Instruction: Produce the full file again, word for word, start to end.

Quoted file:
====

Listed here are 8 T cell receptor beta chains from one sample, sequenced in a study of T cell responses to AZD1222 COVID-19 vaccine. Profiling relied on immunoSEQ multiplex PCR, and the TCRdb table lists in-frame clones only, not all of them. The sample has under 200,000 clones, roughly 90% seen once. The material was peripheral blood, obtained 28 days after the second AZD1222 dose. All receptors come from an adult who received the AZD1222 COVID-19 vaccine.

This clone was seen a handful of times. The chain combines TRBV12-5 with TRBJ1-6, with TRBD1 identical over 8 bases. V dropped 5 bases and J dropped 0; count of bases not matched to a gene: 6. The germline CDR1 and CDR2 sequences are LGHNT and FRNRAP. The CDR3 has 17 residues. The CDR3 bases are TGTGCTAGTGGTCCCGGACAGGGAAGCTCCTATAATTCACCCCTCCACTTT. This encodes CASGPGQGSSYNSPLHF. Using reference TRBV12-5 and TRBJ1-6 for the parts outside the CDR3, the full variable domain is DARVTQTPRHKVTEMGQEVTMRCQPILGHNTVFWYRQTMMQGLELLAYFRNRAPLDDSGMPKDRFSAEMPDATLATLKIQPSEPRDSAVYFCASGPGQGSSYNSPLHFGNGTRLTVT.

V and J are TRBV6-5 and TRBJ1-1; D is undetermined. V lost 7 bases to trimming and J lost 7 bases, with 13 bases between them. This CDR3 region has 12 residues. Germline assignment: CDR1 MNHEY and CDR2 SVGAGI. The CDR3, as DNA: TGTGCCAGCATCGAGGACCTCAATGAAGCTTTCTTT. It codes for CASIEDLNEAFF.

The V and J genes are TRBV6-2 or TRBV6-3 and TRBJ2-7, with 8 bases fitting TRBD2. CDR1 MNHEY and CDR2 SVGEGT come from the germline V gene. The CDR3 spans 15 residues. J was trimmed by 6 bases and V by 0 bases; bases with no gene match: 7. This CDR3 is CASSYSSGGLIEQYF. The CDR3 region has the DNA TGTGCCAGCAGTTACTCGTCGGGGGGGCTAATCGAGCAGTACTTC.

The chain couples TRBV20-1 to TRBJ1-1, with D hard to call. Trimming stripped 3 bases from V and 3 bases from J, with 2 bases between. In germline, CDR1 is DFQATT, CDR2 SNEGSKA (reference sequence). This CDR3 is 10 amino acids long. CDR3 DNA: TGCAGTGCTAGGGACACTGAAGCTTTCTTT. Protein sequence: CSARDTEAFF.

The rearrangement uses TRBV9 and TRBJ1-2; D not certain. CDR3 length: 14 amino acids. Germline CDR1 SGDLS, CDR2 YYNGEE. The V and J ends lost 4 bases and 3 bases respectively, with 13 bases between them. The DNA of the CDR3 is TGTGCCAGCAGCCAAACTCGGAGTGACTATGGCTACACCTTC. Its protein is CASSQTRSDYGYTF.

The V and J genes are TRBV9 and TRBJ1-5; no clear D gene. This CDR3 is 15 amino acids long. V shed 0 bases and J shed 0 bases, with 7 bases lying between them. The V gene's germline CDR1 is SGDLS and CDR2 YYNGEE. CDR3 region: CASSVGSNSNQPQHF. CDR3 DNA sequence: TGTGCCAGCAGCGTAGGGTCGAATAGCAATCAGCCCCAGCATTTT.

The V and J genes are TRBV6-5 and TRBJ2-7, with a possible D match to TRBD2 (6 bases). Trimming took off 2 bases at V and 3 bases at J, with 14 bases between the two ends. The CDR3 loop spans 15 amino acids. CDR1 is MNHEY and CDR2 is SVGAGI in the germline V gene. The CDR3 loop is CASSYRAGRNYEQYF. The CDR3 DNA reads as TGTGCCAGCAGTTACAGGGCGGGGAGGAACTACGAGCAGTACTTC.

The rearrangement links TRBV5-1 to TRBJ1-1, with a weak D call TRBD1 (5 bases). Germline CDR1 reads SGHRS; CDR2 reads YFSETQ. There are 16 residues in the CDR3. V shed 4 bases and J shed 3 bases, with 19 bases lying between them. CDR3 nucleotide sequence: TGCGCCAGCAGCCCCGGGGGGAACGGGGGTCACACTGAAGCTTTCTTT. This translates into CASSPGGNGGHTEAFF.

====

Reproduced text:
Listed here are 8 T cell receptor beta chains from one sample, sequenced in a study of T cell responses to AZD1222 COVID-19 vaccine. Profiling relied on immunoSEQ multiplex PCR, and the TCRdb table lists in-frame clones only, not all of them. The sample has under 200,000 clones, roughly 90% seen once. The material was peripheral blood, obtained 28 days after the second AZD1222 dose. All receptors come from an adult who received the AZD1222 COVID-19 vaccine.

This clone was seen a handful of times. The chain combines TRBV12-5 with TRBJ1-6, with TRBD1 identical over 8 bases. V dropped 5 bases and J dropped 0; count of bases not matched to a gene: 6. The germline CDR1 and CDR2 sequences are LGHNT and FRNRAP. The CDR3 has 17 residues. The CDR3 bases are TGTGCTAGTGGTCCCGGACAGGGAAGCTCCTATAATTCACCCCTCCACTTT. This encodes CASGPGQGSSYNSPLHF. Using reference TRBV12-5 and TRBJ1-6 for the parts outside the CDR3, the full variable domain is DARVTQTPRHKVTEMGQEVTMRCQPILGHNTVFWYRQTMMQGLELLAYFRNRAPLDDSGMPKDRFSAEMPDATLATLKIQPSEPRDSAVYFCASGPGQGSSYNSPLHFGNGTRLTVT.

V and J are TRBV6-5 and TRBJ1-1; D is undetermined. V lost 7 bases to trimming and J lost 7 bases, with 13 bases between them. This CDR3 region has 12 residues. Germline assignment: CDR1 MNHEY and CDR2 SVGAGI. The CDR3, as DNA: TGTGCCAGCATCGAGGACCTCAATGAAGCTTTCTTT. It codes for CASIEDLNEAFF.

The V and J genes are TRBV6-2 or TRBV6-3 and TRBJ2-7, with 8 bases fitting TRBD2. CDR1 MNHEY and CDR2 SVGEGT come from the germline V gene. The CDR3 spans 15 residues. J was trimmed by 6 bases and V by 0 bases; bases with no gene match: 7. This CDR3 is CASSYSSGGLIEQYF. The CDR3 region has the DNA TGTGCCAGCAGTTACTCGTCGGGGGGGCTAATCGAGCAGTACTTC.

The chain couples TRBV20-1 to TRBJ1-1, with D hard to call. Trimming stripped 3 bases from V and 3 bases from J, with 2 bases between. In germline, CDR1 is DFQATT, CDR2 SNEGSKA (reference sequence). This CDR3 is 10 amino acids long. CDR3 DNA: TGCAGTGCTAGGGACACTGAAGCTTTCTTT. Protein sequence: CSARDTEAFF.

The rearrangement uses TRBV9 and TRBJ1-2; D not certain. CDR3 length: 14 amino acids. Germline CDR1 SGDLS, CDR2 YYNGEE. The V and J ends lost 4 bases and 3 bases respectively, with 13 bases between them. The DNA of the CDR3 is TGTGCCAGCAGCCAAACTCGGAGTGACTATGGCTACACCTTC. Its protein is CASSQTRSDYGYTF.

The V and J genes are TRBV9 and TRBJ1-5; no clear D gene. This CDR3 is 15 amino acids long. V shed 0 bases and J shed 0 bases, with 7 bases lying between them. The V gene's germline CDR1 is SGDLS and CDR2 YYNGEE. CDR3 region: CASSVGSNSNQPQHF. CDR3 DNA sequence: TGTGCCAGCAGCGTAGGGTCGAATAGCAATCAGCCCCAGCATTTT.

The V and J genes are TRBV6-5 and TRBJ2-7, with a possible D match to TRBD2 (6 bases). Trimming took off 2 bases at V and 3 bases at J, with 14 bases between the two ends. The CDR3 loop spans 15 amino acids. CDR1 is MNHEY and CDR2 is SVGAGI in the germline V gene. The CDR3 loop is CASSYRAGRNYEQYF. The CDR3 DNA reads as TGTGCCAGCAGTTACAGGGCGGGGAGGAACTACGAGCAGTACTTC.

The rearrangement links TRBV5-1 to TRBJ1-1, with a weak D call TRBD1 (5 bases). Germline CDR1 reads SGHRS; CDR2 reads YFSETQ. There are 16 residues in the CDR3. V shed 4 bases and J shed 3 bases, with 19 bases lying between them. CDR3 nucleotide sequence: TGCGCCAGCAGCCCCGGGGGGAACGGGGGTCACACTGAAGCTTTCTTT. This translates into CASSPGGNGGHTEAFF.